Congratulations Dr. Rae Johnson
Chair, Somatic Studies Specialization
M.A./Ph.D. Depth Psychology
Embodied Social Justice introduces a body-centered approach to working with diversity and equity, designed for social workers, counselors, educators, and other human service professionals. Grounded in current research on the embodied experience of oppression, this integrative approach to social justice works directly with the implicit knowledge of our bodies, to address imbalances in social power.
The book offers clear descriptions of how oppression is experienced as a bodily “felt sense” and illuminates the mostly unconscious behaviors that perpetuate inequitable social relations. Consisting of a conceptual framework, case examples, and a model of practice, Embodied Social Justice integrates key findings from education, psychology, traumatology, and somatic studies while addressing critical gaps in how these fields have understood and responded to real-life issues of social justice.
“Ground-breaking and indispensable for critical and feminist theory, this book provides important new ways of thinking about how bodies are shaped, influenced and colonized within unequal societies. In a time of growing social inequality, the author offers real insights into how we might resist the social, political and cultural changes that are lived through our bodies.” – Sherry Shapiro, Professor Emerita, Meredith College, Fulbright Scholar, USA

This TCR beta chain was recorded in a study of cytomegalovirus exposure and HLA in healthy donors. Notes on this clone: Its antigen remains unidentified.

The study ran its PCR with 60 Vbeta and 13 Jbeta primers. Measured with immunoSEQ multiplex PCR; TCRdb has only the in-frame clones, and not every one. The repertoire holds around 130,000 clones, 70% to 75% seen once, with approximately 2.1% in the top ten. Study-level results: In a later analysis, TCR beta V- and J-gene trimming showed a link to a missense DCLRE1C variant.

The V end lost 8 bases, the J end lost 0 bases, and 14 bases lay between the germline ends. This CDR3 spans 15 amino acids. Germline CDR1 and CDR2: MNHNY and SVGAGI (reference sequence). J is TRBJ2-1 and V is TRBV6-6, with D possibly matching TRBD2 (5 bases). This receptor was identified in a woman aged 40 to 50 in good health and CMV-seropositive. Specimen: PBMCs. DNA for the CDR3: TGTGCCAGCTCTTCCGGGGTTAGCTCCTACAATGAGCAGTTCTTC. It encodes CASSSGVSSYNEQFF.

“Oppression spares no body. The injustices we craft our lives within are both systemic and intimate, taking root in the flesh. Rather than pit the political against the body, Embodied Social Justice reveals their interpenetration, opening up mindful awareness of the life of the political within our very tissues and movements.” – Mary Watkins, co-author of Toward Psychologies of Liberation
A much needed, well written, and profoundly useful book that will help change the course of somatics and social justice work. Authored in a powerful and accessible voice, Embodied Social Justice shows us through research and first hand stories the effect of oppression on all bodies, then follows up with practical, powerful, and progressive practices that can bring us back home to ourselves. – Christine Caldwell, PhD, LPC, Author of Getting in Touch and founding Chair of the Somatic Counseling Program at Naropa University, USA